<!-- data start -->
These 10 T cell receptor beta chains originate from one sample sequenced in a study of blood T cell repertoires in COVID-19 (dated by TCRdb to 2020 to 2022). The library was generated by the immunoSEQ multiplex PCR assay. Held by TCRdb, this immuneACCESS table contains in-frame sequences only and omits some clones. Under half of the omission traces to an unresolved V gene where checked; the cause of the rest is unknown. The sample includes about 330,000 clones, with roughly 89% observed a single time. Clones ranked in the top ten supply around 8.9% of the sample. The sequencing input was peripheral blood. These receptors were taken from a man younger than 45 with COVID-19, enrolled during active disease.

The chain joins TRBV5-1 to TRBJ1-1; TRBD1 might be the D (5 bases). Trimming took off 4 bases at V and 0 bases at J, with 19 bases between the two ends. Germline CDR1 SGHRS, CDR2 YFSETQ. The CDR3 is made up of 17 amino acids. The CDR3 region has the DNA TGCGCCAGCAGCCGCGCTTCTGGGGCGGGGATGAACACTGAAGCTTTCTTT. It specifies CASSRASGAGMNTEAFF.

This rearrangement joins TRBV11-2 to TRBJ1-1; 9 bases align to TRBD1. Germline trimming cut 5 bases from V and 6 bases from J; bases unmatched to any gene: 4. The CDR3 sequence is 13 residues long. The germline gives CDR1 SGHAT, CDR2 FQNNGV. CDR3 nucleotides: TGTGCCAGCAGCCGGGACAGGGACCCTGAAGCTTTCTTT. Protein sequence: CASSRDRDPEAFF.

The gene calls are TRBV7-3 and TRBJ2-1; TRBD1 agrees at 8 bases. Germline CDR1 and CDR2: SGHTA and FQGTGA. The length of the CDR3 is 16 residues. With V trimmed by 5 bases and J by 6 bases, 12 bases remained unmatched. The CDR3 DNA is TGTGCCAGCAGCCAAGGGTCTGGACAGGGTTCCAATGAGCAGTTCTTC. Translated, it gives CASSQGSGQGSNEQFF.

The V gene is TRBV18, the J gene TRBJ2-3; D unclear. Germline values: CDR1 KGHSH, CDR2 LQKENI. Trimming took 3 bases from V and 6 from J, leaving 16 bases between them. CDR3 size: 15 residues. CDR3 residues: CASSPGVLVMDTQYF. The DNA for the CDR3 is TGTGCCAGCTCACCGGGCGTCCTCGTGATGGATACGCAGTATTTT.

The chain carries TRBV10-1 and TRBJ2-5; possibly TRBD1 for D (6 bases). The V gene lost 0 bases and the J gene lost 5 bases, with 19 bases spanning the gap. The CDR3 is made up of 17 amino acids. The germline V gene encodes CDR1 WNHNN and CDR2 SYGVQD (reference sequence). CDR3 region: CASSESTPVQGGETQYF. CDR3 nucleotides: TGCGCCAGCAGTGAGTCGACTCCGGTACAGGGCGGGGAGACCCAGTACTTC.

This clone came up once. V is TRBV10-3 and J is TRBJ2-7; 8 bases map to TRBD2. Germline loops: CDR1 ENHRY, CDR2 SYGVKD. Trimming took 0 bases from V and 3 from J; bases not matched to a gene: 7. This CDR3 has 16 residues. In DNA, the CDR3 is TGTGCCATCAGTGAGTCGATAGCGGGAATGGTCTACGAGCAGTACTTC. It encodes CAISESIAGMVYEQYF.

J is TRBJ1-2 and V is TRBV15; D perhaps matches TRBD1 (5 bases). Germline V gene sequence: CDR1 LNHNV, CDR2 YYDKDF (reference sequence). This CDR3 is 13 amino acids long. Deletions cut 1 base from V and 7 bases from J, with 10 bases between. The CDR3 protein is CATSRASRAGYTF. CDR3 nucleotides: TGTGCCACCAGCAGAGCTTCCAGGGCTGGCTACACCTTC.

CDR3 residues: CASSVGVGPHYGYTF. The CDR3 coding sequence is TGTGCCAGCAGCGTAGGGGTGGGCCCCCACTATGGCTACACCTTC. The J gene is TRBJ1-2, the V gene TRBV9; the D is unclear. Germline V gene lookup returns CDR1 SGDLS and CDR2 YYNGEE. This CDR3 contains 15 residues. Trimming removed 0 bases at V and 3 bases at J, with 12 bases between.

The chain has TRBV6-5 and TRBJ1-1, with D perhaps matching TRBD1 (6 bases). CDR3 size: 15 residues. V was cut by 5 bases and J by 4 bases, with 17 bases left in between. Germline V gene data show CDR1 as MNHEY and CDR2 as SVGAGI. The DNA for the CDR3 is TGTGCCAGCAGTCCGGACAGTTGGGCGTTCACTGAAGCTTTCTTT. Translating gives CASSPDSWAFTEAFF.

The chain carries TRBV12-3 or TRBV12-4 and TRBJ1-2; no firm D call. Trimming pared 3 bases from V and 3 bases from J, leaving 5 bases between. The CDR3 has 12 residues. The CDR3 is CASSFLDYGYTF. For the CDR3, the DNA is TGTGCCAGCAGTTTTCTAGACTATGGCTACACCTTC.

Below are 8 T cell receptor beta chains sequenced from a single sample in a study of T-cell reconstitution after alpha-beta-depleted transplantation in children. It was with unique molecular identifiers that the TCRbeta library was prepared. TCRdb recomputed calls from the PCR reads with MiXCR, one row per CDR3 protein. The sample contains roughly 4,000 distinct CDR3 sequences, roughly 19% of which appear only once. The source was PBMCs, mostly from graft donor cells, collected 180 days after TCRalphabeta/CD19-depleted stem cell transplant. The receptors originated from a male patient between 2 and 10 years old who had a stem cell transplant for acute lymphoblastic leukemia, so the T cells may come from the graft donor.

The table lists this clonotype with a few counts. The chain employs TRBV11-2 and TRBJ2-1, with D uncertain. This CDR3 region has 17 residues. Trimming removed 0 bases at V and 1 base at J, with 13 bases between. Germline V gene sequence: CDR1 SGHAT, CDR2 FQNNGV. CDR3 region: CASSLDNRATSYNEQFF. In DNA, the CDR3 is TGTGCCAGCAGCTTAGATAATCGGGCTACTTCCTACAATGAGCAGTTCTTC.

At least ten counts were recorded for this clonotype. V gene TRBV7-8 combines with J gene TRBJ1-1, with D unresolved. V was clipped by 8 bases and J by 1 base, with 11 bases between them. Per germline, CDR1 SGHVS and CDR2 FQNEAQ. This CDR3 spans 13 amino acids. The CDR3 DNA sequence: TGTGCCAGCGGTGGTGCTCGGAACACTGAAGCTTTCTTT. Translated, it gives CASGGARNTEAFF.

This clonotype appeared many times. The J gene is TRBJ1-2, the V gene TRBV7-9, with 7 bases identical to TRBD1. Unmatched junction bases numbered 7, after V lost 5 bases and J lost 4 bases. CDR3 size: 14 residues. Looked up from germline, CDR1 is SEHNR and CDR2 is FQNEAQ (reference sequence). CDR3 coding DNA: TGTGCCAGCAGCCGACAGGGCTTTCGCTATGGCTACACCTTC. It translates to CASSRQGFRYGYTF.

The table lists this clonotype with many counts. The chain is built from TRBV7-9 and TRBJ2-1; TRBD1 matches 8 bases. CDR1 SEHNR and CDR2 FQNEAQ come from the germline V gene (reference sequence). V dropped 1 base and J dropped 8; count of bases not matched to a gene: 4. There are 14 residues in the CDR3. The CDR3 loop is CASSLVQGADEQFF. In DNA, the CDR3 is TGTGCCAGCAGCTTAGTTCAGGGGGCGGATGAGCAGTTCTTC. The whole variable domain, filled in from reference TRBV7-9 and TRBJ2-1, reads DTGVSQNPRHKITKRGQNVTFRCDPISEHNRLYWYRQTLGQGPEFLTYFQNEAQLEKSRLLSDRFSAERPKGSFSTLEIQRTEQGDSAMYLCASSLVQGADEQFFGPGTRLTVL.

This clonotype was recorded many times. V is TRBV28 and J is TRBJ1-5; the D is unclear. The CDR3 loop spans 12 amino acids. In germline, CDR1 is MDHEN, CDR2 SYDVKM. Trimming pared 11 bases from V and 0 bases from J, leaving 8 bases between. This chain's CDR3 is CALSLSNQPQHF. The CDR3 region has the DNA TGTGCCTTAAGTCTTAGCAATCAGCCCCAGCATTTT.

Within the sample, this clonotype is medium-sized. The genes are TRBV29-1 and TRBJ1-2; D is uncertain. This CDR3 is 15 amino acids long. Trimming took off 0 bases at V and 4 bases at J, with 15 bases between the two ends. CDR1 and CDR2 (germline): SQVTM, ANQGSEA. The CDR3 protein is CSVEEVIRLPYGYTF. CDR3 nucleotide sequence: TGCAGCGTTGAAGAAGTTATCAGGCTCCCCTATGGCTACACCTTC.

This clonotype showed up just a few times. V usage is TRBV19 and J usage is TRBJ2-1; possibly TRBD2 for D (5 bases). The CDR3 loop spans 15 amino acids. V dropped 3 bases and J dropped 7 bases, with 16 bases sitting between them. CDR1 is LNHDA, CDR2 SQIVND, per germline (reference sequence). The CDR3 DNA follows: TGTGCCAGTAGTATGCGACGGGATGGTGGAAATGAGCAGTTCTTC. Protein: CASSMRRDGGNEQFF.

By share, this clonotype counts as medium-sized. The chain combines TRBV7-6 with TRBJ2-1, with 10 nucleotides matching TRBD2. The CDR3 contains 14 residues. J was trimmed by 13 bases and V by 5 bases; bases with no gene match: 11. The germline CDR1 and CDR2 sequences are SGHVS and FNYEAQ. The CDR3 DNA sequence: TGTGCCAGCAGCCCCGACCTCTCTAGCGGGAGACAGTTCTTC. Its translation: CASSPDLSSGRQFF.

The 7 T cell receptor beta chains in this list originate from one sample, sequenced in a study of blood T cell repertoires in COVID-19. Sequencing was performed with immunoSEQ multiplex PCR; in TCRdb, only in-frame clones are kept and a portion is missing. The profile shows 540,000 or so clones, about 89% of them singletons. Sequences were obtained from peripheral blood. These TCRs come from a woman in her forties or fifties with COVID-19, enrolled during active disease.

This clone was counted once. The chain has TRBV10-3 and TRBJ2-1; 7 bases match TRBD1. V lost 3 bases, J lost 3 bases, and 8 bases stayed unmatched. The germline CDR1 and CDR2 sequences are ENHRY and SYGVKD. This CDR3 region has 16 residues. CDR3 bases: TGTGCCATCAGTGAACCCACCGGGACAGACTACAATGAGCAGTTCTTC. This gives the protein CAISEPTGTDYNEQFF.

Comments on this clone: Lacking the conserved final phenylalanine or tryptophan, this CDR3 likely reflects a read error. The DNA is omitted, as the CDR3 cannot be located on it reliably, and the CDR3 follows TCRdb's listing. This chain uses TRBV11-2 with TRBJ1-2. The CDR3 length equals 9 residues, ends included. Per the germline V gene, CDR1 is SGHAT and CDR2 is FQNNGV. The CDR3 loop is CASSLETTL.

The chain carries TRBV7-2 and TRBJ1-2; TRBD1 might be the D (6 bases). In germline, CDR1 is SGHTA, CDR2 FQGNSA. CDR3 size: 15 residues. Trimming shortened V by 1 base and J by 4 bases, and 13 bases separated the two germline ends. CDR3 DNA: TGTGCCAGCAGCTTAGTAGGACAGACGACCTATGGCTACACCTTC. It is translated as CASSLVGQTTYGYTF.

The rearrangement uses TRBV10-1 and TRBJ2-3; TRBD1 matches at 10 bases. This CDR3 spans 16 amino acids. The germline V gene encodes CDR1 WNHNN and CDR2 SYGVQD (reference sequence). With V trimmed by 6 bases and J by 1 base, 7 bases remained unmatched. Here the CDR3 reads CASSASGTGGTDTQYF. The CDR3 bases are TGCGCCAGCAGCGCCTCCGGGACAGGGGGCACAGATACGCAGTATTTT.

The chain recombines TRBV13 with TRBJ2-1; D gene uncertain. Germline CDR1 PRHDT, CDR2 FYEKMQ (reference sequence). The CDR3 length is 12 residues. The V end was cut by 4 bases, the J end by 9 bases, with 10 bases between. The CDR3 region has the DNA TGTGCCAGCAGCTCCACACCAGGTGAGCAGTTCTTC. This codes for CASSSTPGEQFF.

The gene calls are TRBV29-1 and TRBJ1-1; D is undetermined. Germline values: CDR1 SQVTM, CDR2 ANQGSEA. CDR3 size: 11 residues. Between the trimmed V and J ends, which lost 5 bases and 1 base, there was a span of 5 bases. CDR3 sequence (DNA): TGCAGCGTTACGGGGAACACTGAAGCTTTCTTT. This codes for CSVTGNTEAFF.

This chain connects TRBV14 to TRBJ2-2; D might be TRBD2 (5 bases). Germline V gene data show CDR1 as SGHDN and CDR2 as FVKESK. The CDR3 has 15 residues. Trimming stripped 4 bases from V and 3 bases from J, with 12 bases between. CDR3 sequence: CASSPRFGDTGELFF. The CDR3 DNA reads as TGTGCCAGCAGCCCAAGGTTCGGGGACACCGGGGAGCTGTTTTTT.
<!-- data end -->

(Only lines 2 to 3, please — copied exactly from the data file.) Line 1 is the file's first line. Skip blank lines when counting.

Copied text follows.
The chain joins TRBV5-1 to TRBJ1-1; TRBD1 might be the D (5 bases). Trimming took off 4 bases at V and 0 bases at J, with 19 bases between the two ends. Germline CDR1 SGHRS, CDR2 YFSETQ. The CDR3 is made up of 17 amino acids. The CDR3 region has the DNA TGCGCCAGCAGCCGCGCTTCTGGGGCGGGGATGAACACTGAAGCTTTCTTT. It specifies CASSRASGAGMNTEAFF.

This rearrangement joins TRBV11-2 to TRBJ1-1; 9 bases align to TRBD1. Germline trimming cut 5 bases from V and 6 bases from J; bases unmatched to any gene: 4. The CDR3 sequence is 13 residues long. The germline gives CDR1 SGHAT, CDR2 FQNNGV. CDR3 nucleotides: TGTGCCAGCAGCCGGGACAGGGACCCTGAAGCTTTCTTT. Protein sequence: CASSRDRDPEAFF.